Thursday 8 November 2012

Practical Polysaccharides - Part 2 - Cellulose

Part 2 of the paper by Jacek K. Dutkiewicz of Buckeye Technologies Inc given at this years Insight Conference organised by MTS in Norfolk Virginia. (Click here for  Part 1)

Cellulose is the main component of biomass whose total annual production is estimated at more than 100 billion metric tons based on its carbon content [2].  Most of this carbon is stored in woodlands and is produced by the plants through photosynthesis using atmospheric carbon dioxide. The global balance of so-called biomass carbon cycle is not certain and the plants producing cellulose are our allies in controlling the greenhouse gas effect.  According to the results available from the U.S. Forest Service [3] within the United States the growth of woodlands measured as the volume of trees historically has had a positive trend. It is suggested that this trend should have a favorable impact on the biomass carbon balance in North America (Fig. 2)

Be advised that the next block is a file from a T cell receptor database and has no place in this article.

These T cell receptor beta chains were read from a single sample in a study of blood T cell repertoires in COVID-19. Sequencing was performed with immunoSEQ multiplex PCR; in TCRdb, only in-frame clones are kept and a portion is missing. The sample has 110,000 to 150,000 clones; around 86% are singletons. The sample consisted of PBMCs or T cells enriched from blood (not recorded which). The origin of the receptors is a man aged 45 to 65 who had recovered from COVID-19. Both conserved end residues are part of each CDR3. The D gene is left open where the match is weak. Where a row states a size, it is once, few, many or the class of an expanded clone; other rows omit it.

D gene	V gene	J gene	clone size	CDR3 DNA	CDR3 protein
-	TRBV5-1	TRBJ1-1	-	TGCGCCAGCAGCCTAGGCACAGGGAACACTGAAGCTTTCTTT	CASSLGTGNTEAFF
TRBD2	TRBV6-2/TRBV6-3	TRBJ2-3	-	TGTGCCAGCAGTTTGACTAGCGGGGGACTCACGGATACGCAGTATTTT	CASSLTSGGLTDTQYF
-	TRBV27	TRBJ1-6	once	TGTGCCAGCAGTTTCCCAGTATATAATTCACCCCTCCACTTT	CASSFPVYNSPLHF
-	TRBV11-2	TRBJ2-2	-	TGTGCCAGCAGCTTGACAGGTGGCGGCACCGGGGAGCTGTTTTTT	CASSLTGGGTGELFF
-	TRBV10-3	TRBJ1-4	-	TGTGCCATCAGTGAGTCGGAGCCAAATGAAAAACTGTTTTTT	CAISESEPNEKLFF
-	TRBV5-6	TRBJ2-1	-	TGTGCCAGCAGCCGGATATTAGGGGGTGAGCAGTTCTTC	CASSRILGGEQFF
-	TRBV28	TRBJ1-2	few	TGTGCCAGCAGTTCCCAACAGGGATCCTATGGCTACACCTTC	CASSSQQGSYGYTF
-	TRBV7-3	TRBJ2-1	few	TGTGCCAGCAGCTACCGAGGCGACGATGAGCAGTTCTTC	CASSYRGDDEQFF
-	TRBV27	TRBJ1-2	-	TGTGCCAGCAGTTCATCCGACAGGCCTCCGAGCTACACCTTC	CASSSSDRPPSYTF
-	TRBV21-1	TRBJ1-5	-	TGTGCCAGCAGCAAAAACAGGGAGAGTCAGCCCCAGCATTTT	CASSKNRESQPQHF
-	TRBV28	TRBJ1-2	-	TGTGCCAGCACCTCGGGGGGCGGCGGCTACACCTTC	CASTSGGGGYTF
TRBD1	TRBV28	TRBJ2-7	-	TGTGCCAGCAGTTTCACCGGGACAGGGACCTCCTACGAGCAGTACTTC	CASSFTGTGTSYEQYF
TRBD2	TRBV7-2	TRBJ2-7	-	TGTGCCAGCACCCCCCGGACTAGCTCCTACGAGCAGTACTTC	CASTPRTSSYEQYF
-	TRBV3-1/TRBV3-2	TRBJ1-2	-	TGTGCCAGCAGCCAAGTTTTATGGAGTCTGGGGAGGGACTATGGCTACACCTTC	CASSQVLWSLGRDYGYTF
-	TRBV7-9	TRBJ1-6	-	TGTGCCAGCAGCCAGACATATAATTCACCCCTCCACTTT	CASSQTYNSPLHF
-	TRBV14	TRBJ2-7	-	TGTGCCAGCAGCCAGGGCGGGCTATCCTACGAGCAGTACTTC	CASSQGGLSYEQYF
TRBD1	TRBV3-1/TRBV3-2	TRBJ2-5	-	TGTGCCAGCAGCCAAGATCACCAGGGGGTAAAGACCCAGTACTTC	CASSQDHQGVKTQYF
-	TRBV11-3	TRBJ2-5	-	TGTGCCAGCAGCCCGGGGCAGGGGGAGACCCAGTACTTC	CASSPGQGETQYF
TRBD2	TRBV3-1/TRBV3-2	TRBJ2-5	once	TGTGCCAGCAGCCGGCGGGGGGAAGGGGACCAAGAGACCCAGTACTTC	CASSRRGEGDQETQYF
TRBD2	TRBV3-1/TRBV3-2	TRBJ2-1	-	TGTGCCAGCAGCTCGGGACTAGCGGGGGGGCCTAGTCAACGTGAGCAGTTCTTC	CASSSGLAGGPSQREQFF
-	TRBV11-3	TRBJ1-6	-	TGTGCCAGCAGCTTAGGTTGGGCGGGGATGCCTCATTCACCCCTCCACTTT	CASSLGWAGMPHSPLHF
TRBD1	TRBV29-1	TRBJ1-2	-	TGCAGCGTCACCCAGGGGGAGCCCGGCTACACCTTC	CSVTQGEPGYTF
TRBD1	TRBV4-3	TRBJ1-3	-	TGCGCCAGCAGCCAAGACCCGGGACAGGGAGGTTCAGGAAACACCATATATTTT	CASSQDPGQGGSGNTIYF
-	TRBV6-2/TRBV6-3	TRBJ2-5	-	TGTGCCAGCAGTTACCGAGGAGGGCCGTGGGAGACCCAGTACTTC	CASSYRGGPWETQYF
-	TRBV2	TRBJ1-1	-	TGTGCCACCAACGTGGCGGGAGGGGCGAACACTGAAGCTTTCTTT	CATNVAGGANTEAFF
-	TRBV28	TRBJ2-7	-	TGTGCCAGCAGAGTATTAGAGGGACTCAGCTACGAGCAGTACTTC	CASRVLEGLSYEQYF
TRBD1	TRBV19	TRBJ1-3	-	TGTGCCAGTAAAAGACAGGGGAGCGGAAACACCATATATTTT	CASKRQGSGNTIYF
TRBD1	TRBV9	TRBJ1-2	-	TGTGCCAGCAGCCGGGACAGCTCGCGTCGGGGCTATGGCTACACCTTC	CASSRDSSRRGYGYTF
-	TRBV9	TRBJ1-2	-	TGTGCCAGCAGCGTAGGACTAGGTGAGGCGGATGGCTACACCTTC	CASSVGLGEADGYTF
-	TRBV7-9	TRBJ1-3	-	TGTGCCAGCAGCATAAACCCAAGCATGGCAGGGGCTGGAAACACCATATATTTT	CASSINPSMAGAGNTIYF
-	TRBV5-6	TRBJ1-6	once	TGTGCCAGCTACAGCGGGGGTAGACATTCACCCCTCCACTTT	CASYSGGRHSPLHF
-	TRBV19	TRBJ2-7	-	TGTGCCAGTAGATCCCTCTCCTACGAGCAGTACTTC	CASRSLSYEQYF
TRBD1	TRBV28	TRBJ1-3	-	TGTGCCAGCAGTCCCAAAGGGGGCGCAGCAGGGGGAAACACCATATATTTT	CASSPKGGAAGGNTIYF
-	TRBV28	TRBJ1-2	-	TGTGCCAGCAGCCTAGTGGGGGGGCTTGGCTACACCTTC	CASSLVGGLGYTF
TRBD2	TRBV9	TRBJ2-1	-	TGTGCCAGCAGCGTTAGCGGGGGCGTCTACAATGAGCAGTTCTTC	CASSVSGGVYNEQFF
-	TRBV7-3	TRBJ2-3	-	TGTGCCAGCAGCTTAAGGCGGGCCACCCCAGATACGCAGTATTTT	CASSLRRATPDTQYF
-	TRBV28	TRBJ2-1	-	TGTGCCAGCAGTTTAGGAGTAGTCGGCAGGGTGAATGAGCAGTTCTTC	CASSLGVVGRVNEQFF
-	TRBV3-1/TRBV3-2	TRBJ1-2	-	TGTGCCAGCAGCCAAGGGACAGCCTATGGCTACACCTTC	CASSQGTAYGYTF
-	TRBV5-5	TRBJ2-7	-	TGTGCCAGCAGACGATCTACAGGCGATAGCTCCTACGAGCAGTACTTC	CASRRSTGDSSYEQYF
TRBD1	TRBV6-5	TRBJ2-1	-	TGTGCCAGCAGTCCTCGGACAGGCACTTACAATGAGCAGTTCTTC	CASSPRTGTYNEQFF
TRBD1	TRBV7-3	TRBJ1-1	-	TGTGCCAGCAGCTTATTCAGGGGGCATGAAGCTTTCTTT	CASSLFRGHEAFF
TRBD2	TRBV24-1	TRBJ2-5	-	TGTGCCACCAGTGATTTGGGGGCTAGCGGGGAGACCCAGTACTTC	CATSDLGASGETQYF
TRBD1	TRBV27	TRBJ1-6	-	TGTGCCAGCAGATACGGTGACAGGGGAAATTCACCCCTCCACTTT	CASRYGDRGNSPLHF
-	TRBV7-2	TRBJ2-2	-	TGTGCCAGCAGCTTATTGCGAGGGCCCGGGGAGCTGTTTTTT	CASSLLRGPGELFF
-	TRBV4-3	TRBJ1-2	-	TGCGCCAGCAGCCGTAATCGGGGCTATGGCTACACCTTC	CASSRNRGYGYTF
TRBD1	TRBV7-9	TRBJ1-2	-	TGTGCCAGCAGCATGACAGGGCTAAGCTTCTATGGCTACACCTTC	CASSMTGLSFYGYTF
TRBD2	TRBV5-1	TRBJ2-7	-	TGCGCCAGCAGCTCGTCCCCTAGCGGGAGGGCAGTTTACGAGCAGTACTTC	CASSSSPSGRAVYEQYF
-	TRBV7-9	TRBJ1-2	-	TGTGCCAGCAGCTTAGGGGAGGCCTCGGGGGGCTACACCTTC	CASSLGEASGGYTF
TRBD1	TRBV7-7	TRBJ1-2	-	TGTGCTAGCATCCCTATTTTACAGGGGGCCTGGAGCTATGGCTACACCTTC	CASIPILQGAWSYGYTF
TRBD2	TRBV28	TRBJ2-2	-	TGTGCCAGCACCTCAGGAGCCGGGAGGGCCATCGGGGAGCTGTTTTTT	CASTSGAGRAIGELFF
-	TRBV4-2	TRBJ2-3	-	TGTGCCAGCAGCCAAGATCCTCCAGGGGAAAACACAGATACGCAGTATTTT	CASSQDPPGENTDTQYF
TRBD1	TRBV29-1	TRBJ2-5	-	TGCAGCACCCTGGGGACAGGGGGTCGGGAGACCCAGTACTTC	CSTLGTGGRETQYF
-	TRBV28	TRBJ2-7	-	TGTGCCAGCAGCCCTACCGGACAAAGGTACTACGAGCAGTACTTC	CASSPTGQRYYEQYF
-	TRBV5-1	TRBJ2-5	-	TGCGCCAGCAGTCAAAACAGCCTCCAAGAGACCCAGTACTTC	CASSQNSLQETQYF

Fig. 2. Biomass carbon balance.

The basic cellulose chemical structure as written in textbooks and technical publications is in general relatively simple.  In reality though, depending on the origin and extraction methods, the polymeric molecule may vary in its average size, size distribution and in the kind and content of other functional groups which are not shown in commonly written representations of D-glucose units linked with one another via 1-4 bonds.  There are many kinds of cellulose fibers and their product grades whose characteristics depend on their origin (e.g. species of softwood, hardwood, cotton linters). There are also various processes used to isolate the fibers from the plant, refine and purify them, and possibly modify their physical and/or chemical structure.  Fig. 3 illustrates some examples of typical short cellulose fiber sources and basic visual descriptions of the shape and length of these fibers.

(Go to Part 3)

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